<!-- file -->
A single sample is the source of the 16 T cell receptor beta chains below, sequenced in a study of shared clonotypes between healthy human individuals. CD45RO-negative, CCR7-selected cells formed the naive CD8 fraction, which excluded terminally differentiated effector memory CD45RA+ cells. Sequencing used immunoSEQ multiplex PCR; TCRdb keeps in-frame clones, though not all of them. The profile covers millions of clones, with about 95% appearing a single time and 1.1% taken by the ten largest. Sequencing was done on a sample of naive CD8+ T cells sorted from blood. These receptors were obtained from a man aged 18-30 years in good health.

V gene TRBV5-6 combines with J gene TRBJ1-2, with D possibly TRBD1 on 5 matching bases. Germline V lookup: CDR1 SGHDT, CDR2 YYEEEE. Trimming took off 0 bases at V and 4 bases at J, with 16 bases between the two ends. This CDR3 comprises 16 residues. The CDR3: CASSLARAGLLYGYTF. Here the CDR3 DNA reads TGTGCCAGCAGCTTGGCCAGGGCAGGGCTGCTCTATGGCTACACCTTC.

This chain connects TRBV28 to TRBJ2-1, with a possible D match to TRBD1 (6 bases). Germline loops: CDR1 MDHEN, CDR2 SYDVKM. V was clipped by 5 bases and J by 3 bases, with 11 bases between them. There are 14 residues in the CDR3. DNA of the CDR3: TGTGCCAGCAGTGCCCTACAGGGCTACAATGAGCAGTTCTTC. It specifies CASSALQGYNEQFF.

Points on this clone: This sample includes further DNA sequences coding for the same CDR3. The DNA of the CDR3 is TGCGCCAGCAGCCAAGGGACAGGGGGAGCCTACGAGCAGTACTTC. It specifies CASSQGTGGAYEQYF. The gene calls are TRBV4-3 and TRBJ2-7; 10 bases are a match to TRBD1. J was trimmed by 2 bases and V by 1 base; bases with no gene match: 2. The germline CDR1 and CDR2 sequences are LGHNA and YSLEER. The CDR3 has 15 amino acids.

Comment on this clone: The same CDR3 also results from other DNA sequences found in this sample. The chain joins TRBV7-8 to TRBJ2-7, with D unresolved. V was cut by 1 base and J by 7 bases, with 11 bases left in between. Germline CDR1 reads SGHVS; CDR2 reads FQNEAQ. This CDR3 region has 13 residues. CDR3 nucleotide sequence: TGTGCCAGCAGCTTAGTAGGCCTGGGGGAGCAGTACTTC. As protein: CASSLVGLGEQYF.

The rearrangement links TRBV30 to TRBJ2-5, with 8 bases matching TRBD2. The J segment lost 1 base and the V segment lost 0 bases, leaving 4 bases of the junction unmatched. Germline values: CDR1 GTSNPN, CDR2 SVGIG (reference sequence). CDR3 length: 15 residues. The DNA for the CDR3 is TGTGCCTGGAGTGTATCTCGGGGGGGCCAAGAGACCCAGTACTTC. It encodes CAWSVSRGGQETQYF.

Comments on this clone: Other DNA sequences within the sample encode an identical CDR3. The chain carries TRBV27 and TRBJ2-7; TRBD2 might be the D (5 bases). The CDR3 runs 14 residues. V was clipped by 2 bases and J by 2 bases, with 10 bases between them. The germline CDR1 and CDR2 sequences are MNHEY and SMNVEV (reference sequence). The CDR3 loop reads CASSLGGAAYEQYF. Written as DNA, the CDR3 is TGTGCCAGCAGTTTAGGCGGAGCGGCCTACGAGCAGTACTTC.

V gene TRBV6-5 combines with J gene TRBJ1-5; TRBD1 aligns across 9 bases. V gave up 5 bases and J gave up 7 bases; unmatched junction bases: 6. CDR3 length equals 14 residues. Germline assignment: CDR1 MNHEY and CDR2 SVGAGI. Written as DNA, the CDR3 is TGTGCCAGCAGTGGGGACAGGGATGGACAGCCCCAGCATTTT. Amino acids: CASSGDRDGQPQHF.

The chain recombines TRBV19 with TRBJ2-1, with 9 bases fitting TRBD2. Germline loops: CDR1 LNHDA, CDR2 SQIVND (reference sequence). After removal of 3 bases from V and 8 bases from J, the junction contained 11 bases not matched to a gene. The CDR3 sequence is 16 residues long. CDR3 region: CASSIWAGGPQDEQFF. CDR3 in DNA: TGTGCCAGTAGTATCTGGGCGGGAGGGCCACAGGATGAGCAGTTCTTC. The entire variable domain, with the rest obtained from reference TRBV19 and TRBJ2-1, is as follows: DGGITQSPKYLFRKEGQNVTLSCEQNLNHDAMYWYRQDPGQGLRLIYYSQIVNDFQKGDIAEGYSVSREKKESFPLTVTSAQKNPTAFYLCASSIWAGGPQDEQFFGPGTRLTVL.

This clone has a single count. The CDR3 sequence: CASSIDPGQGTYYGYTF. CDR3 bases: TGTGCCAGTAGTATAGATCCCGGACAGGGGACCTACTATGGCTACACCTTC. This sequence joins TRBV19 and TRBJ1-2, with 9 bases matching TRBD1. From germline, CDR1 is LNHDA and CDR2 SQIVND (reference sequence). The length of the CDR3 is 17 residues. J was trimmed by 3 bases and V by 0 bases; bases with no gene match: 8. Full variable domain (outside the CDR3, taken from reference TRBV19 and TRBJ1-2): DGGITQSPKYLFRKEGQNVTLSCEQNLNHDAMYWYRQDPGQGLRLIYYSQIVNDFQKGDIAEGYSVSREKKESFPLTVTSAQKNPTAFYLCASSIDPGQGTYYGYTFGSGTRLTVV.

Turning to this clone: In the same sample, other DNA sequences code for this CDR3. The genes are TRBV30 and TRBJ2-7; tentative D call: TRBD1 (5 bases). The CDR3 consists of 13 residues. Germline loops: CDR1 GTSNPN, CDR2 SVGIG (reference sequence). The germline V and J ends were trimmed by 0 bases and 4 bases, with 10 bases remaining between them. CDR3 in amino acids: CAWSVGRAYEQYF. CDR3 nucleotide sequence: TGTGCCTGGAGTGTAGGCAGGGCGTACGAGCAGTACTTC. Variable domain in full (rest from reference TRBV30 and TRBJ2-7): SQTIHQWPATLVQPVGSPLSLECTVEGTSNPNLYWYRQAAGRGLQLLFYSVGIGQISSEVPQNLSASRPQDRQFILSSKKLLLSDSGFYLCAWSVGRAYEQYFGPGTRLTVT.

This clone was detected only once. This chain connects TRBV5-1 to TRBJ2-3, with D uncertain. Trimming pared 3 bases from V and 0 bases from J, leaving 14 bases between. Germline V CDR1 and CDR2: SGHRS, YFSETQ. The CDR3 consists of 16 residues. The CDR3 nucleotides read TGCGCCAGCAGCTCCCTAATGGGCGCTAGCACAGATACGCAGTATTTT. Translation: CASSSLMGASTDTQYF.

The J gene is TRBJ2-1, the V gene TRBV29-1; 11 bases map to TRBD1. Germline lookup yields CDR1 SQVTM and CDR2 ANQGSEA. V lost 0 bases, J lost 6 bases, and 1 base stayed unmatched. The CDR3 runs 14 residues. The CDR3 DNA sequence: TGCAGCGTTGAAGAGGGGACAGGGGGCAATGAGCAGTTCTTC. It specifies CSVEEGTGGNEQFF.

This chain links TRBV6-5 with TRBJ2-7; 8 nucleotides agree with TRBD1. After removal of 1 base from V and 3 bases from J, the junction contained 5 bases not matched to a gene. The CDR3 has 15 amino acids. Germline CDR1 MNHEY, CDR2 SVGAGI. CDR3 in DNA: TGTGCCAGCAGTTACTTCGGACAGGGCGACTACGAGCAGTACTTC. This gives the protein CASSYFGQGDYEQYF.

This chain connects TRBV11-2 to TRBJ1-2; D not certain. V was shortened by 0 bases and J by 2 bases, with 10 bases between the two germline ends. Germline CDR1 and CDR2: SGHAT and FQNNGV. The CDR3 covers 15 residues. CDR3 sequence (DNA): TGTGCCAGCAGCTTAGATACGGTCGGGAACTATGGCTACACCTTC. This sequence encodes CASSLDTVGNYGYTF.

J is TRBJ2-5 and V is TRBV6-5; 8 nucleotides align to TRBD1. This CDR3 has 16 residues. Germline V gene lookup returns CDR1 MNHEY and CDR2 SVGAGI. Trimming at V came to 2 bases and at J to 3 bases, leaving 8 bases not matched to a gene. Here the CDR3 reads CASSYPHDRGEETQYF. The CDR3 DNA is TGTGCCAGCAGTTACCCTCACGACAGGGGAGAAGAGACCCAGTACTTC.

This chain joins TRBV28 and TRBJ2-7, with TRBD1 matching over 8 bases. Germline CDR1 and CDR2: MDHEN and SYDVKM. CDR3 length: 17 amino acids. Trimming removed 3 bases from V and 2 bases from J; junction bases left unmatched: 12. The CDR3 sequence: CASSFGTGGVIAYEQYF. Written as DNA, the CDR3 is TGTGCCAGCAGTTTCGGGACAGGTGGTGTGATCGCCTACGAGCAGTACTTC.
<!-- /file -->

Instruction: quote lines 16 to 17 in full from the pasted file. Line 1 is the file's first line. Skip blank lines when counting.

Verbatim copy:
J is TRBJ2-5 and V is TRBV6-5; 8 nucleotides align to TRBD1. This CDR3 has 16 residues. Germline V gene lookup returns CDR1 MNHEY and CDR2 SVGAGI. Trimming at V came to 2 bases and at J to 3 bases, leaving 8 bases not matched to a gene. Here the CDR3 reads CASSYPHDRGEETQYF. The CDR3 DNA is TGTGCCAGCAGTTACCCTCACGACAGGGGAGAAGAGACCCAGTACTTC.

This chain joins TRBV28 and TRBJ2-7, with TRBD1 matching over 8 bases. Germline CDR1 and CDR2: MDHEN and SYDVKM. CDR3 length: 17 amino acids. Trimming removed 3 bases from V and 2 bases from J; junction bases left unmatched: 12. The CDR3 sequence: CASSFGTGGVIAYEQYF. Written as DNA, the CDR3 is TGTGCCAGCAGTTTCGGGACAGGTGGTGTGATCGCCTACGAGCAGTACTTC.